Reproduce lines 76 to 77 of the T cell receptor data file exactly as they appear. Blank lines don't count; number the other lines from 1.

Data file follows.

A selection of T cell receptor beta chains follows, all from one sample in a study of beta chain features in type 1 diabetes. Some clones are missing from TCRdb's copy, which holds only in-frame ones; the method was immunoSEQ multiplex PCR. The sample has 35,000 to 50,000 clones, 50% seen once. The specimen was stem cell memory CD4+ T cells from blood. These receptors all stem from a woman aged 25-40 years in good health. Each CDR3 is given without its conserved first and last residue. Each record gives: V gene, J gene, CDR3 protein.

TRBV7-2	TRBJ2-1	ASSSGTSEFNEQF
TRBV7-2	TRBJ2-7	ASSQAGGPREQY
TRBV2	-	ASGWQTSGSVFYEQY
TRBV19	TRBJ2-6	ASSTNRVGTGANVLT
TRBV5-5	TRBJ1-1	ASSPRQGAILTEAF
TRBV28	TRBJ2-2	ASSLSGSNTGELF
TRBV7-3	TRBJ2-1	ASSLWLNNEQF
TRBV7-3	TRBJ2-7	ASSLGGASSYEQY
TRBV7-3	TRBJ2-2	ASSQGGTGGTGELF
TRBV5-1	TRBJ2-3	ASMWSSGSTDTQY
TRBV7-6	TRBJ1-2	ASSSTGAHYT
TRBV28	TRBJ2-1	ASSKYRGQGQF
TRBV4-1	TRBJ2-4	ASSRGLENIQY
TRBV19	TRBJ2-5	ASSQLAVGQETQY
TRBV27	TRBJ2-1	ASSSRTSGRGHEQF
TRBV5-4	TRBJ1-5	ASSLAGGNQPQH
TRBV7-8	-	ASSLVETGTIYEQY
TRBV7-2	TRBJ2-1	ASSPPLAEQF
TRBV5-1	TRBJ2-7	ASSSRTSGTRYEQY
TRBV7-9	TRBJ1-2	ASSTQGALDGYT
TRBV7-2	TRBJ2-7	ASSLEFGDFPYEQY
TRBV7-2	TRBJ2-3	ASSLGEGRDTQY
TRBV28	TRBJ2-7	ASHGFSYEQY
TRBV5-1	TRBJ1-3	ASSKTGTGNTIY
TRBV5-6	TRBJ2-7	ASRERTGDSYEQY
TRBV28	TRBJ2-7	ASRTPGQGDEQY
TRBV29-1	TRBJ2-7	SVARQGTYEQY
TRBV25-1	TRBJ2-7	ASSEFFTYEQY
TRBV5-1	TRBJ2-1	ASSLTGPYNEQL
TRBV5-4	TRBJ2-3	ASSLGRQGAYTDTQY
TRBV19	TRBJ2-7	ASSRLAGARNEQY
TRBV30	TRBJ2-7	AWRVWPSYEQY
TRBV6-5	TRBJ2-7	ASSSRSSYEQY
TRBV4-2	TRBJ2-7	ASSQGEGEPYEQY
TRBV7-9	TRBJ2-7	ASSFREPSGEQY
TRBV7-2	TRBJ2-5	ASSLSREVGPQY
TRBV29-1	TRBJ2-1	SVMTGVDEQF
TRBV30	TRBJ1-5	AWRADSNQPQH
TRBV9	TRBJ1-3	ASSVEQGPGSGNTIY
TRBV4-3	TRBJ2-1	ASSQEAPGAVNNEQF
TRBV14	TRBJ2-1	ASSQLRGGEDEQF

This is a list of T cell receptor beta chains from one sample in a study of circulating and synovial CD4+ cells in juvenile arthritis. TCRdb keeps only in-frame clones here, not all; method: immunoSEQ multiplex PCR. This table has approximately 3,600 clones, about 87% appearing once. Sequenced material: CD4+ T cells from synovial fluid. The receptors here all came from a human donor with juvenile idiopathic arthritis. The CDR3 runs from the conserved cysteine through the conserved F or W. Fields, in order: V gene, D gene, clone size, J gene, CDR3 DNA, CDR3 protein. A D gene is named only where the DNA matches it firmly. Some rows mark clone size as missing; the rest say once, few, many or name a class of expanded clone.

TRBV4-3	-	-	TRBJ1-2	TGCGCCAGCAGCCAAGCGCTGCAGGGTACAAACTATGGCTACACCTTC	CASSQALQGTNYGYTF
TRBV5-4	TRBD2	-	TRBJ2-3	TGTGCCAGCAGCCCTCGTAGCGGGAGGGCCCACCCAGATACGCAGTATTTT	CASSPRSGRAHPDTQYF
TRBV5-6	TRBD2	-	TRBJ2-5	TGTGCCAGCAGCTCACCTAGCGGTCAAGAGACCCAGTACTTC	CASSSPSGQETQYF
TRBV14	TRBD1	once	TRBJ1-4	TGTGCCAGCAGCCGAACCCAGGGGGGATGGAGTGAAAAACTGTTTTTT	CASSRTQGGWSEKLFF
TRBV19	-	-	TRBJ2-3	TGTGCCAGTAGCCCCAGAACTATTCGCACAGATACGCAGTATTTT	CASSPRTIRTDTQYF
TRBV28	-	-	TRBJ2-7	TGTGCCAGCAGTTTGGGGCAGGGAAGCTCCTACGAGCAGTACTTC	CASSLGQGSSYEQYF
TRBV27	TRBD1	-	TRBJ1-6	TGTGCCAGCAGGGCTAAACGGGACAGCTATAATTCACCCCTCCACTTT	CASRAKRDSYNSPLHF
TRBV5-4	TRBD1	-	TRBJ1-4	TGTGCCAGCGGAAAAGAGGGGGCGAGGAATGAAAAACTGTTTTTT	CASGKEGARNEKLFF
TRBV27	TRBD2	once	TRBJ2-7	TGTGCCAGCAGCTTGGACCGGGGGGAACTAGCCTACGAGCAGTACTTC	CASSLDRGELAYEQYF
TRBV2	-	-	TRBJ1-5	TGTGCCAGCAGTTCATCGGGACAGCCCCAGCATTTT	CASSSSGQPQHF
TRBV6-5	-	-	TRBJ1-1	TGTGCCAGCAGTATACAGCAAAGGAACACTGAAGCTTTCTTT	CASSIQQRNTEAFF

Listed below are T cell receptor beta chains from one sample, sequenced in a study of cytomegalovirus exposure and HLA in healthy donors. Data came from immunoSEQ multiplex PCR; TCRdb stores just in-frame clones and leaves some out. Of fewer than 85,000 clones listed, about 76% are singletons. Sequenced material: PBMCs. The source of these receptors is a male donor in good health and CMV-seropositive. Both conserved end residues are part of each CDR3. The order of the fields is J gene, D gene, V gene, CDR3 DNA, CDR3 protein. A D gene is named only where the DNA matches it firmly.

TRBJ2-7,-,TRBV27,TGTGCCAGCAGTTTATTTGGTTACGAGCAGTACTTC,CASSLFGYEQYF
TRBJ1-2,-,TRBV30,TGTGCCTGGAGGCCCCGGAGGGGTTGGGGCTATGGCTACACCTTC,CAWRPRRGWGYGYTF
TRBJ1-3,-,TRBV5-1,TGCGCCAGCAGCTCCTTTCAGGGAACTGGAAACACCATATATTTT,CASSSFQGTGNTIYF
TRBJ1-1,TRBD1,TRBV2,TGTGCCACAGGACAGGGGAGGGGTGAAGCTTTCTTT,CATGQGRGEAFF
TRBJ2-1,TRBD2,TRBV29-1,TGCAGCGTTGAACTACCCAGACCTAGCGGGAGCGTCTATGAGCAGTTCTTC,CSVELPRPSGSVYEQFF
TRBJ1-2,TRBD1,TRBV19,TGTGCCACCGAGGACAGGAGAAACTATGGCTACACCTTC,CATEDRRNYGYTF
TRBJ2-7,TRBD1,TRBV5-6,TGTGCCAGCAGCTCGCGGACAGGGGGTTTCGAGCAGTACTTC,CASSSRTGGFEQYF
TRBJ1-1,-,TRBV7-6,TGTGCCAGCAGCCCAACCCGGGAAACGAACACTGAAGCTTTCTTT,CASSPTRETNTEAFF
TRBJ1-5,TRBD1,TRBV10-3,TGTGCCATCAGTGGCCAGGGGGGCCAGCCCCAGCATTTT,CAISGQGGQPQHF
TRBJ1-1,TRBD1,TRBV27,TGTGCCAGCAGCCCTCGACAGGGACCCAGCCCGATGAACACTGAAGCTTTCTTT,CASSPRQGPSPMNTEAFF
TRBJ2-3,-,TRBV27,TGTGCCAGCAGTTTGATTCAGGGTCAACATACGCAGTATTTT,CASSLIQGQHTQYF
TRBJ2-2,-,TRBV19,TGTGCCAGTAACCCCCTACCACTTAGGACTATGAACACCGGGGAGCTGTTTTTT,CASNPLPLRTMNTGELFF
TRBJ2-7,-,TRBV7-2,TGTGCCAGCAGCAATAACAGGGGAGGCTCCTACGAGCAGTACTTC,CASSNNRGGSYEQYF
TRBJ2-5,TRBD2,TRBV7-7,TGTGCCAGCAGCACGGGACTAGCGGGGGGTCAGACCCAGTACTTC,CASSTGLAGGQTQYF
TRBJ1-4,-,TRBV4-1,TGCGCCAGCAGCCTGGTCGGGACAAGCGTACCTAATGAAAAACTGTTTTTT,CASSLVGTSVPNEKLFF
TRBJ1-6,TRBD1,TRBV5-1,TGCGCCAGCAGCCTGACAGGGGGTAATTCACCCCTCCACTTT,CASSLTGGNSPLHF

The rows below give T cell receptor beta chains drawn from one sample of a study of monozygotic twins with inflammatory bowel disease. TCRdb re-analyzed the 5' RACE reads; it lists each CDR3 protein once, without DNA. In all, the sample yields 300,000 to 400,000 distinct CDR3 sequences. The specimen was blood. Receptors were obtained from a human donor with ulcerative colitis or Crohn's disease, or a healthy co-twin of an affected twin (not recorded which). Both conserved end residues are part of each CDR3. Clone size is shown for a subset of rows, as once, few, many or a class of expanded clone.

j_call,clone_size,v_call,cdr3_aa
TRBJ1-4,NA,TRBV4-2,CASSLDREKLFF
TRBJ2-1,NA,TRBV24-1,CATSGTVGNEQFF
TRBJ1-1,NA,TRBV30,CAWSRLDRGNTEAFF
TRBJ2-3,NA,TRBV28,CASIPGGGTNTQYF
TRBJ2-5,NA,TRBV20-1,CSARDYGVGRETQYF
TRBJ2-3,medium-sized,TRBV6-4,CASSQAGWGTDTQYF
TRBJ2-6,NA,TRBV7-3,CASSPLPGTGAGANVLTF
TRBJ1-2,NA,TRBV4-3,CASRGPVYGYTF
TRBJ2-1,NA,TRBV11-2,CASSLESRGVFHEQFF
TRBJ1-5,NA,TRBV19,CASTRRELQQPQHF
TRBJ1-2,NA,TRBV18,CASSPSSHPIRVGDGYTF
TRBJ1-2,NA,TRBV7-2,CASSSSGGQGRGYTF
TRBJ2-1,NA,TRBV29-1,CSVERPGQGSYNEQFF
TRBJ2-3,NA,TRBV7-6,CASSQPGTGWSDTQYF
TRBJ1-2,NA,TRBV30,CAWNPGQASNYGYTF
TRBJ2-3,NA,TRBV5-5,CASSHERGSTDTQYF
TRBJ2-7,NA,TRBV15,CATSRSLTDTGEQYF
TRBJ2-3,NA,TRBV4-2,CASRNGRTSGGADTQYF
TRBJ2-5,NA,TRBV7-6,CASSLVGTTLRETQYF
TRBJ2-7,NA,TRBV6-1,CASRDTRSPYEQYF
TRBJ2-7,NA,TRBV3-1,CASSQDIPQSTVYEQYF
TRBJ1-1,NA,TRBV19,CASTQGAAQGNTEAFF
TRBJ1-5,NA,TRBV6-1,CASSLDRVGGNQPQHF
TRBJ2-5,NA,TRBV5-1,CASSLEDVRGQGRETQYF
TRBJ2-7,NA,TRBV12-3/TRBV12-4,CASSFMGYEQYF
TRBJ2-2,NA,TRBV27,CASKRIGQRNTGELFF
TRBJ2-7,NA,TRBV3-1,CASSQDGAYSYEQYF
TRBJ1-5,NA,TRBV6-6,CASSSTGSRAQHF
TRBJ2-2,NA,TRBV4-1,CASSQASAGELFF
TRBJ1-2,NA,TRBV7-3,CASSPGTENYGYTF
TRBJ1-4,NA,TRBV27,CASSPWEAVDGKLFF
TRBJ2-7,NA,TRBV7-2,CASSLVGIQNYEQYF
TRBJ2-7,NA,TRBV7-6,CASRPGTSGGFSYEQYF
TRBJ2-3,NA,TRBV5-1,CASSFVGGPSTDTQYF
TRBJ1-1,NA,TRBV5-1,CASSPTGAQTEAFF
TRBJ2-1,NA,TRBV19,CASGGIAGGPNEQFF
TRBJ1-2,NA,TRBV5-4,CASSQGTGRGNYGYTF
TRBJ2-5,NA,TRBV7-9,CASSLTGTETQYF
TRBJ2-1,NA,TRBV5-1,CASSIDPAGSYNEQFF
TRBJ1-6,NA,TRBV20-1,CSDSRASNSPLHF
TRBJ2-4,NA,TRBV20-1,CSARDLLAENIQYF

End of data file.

TRBJ1-1,NA,TRBV30,CAWSRLDRGNTEAFF
TRBJ2-3,NA,TRBV28,CASIPGGGTNTQYF